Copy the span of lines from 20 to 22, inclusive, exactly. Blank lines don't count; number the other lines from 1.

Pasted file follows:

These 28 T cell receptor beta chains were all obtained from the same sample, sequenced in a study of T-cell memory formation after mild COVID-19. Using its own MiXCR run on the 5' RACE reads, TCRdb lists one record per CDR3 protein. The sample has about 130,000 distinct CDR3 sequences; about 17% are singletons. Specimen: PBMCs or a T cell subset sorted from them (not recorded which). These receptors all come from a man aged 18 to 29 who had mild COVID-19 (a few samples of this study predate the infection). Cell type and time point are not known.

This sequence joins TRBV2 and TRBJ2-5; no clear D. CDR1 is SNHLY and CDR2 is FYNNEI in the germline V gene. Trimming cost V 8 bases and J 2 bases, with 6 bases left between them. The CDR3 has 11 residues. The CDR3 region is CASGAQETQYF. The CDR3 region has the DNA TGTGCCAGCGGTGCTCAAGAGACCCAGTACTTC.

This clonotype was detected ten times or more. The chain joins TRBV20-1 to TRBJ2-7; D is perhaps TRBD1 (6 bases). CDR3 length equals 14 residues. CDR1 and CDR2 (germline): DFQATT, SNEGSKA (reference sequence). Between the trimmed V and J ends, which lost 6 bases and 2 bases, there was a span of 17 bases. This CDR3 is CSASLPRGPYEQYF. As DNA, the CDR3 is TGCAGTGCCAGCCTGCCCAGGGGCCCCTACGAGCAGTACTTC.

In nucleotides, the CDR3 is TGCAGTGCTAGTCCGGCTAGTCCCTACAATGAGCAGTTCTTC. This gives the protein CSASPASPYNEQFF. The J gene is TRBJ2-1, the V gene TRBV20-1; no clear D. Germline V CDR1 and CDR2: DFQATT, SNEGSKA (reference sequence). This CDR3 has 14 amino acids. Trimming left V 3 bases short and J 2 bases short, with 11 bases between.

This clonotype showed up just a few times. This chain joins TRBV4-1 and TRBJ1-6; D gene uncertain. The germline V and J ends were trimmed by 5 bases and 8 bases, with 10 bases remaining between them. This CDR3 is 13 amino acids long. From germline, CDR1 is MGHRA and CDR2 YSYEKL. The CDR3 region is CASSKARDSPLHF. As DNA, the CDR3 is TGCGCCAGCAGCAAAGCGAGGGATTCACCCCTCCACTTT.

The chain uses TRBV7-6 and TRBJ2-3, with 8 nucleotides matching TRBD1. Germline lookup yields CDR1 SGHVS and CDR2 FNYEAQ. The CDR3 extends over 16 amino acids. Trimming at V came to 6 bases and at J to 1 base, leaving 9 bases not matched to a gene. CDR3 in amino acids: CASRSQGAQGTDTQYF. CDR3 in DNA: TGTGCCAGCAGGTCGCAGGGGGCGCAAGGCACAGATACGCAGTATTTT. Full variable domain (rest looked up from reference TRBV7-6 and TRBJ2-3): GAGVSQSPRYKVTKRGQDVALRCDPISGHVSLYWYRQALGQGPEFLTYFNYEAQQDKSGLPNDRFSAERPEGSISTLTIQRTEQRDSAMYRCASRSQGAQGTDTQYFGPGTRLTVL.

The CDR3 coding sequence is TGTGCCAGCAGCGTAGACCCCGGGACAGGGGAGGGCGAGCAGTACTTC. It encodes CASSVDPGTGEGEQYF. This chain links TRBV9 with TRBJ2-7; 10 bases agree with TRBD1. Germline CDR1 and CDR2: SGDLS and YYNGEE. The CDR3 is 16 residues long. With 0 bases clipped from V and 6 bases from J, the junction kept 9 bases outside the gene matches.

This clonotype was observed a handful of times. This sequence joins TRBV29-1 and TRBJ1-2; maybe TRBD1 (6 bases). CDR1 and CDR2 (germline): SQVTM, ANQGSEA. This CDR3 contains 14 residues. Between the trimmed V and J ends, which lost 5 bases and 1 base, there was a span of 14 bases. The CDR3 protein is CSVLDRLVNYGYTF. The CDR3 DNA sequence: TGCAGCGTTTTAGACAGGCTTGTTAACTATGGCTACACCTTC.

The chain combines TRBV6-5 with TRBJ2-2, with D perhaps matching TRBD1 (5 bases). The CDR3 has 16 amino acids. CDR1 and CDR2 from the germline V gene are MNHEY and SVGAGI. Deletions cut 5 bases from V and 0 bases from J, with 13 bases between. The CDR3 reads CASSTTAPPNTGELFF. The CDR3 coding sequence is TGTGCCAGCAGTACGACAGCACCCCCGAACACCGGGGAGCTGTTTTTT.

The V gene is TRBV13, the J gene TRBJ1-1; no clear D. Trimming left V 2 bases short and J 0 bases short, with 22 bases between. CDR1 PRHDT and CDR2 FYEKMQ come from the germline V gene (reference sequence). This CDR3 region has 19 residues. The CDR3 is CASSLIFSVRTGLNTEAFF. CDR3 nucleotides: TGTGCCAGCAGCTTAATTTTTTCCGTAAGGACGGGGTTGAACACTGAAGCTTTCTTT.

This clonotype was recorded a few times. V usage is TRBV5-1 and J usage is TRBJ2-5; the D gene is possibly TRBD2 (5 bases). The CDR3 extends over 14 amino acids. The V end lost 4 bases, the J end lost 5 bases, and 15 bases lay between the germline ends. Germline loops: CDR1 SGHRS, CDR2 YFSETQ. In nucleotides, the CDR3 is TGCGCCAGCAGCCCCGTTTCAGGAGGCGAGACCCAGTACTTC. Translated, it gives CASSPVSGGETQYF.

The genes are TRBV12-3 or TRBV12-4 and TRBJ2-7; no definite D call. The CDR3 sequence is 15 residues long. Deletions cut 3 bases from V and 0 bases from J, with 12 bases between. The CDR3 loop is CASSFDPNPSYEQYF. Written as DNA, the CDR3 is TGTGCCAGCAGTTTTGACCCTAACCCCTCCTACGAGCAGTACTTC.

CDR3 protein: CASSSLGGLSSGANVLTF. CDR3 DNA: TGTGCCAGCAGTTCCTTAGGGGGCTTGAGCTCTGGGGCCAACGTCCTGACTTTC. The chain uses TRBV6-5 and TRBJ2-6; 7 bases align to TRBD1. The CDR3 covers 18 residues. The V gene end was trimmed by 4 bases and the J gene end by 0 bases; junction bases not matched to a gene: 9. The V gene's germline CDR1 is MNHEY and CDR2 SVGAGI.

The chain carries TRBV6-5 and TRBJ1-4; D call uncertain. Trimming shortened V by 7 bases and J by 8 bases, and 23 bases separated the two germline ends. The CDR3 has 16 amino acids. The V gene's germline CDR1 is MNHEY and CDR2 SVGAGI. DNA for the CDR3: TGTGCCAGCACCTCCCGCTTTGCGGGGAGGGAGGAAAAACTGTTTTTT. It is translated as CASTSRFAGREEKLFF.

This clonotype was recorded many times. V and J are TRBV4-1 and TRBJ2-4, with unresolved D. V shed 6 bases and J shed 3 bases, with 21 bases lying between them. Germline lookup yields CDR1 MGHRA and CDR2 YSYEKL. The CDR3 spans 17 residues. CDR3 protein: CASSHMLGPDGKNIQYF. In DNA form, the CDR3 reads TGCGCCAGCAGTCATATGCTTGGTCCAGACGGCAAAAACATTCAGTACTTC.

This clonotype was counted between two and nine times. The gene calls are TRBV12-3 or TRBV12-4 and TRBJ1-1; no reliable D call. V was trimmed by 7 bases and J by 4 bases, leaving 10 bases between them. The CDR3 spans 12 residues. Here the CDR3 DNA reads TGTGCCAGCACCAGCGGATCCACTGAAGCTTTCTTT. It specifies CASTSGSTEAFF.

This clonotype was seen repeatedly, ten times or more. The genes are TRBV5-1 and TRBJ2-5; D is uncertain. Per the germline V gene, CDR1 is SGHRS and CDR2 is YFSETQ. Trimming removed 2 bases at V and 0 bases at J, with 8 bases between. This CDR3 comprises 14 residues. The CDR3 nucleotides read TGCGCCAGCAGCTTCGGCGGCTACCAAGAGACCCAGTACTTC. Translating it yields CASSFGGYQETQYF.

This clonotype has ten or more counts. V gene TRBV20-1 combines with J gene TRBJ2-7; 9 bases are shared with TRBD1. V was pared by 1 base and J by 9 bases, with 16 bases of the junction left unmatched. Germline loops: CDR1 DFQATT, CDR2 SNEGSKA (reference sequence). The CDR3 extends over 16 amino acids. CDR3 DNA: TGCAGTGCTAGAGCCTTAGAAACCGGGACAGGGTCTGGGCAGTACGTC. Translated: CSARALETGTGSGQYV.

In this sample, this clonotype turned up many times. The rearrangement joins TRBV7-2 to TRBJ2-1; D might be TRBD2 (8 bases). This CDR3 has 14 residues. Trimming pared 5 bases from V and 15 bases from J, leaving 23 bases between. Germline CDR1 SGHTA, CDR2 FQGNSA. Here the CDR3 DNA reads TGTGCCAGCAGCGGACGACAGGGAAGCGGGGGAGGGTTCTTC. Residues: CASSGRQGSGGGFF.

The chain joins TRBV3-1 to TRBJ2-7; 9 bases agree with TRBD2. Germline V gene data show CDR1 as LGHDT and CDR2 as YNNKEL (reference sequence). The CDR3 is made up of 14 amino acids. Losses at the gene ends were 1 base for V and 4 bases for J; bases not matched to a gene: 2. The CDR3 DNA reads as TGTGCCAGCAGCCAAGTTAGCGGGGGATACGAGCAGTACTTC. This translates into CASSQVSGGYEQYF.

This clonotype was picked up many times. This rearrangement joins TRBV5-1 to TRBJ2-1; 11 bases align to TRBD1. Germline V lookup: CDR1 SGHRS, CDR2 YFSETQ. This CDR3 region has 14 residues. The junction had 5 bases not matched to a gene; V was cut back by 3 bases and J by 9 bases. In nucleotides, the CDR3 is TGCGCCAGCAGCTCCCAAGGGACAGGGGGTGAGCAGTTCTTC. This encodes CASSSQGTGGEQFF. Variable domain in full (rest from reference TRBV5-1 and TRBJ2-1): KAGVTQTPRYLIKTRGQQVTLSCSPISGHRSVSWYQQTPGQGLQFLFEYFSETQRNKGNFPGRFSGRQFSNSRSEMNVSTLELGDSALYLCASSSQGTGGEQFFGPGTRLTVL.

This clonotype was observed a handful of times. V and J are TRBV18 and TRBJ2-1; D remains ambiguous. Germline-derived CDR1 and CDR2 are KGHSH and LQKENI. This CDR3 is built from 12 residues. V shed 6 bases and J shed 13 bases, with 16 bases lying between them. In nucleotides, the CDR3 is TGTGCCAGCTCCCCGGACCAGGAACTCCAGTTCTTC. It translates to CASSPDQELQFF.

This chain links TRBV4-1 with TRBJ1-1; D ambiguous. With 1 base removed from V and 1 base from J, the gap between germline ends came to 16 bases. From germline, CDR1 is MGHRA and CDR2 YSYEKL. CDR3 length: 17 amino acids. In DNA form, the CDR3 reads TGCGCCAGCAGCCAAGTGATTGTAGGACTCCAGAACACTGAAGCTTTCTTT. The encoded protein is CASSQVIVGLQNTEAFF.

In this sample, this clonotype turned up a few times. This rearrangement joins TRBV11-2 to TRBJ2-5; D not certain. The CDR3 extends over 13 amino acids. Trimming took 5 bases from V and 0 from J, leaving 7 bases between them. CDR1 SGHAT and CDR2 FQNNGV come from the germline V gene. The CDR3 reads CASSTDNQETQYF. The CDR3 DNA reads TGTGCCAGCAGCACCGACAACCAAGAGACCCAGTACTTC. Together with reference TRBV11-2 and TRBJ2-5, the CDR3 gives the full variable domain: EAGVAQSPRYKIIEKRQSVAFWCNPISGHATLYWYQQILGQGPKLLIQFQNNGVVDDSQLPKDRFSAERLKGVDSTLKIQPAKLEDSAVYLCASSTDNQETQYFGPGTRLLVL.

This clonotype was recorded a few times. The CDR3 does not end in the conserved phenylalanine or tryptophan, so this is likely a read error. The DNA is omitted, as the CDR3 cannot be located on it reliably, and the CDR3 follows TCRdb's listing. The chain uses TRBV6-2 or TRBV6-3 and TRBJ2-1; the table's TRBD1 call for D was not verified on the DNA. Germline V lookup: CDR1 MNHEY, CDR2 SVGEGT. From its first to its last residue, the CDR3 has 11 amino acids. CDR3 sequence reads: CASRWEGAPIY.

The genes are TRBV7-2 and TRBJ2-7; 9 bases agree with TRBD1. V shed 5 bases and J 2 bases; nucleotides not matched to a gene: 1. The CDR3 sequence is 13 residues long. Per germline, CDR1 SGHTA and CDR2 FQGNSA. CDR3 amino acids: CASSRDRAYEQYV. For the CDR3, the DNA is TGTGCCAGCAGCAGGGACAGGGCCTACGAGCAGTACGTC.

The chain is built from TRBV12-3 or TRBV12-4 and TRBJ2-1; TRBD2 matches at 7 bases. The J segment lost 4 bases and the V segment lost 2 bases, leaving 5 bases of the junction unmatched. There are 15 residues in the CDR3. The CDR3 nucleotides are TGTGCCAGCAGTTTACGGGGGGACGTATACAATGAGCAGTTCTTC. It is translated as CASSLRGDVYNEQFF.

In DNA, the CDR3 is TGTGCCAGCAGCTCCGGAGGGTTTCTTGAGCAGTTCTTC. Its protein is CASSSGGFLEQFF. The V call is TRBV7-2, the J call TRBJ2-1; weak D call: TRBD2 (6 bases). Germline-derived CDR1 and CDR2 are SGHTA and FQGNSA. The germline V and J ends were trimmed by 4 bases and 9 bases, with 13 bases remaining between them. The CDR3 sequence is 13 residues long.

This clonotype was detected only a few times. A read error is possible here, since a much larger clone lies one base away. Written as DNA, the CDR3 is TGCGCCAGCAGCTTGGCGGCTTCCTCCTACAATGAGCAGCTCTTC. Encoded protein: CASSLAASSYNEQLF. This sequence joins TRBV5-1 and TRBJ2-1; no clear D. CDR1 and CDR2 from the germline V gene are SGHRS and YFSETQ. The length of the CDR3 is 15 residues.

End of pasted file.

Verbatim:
The chain joins TRBV3-1 to TRBJ2-7; 9 bases agree with TRBD2. Germline V gene data show CDR1 as LGHDT and CDR2 as YNNKEL (reference sequence). The CDR3 is made up of 14 amino acids. Losses at the gene ends were 1 base for V and 4 bases for J; bases not matched to a gene: 2. The CDR3 DNA reads as TGTGCCAGCAGCCAAGTTAGCGGGGGATACGAGCAGTACTTC. This translates into CASSQVSGGYEQYF.

This clonotype was picked up many times. This rearrangement joins TRBV5-1 to TRBJ2-1; 11 bases align to TRBD1. Germline V lookup: CDR1 SGHRS, CDR2 YFSETQ. This CDR3 region has 14 residues. The junction had 5 bases not matched to a gene; V was cut back by 3 bases and J by 9 bases. In nucleotides, the CDR3 is TGCGCCAGCAGCTCCCAAGGGACAGGGGGTGAGCAGTTCTTC. This encodes CASSSQGTGGEQFF. Variable domain in full (rest from reference TRBV5-1 and TRBJ2-1): KAGVTQTPRYLIKTRGQQVTLSCSPISGHRSVSWYQQTPGQGLQFLFEYFSETQRNKGNFPGRFSGRQFSNSRSEMNVSTLELGDSALYLCASSSQGTGGEQFFGPGTRLTVL.

This clonotype was observed a handful of times. V and J are TRBV18 and TRBJ2-1; D remains ambiguous. Germline-derived CDR1 and CDR2 are KGHSH and LQKENI. This CDR3 is built from 12 residues. V shed 6 bases and J shed 13 bases, with 16 bases lying between them. In nucleotides, the CDR3 is TGTGCCAGCTCCCCGGACCAGGAACTCCAGTTCTTC. It translates to CASSPDQELQFF.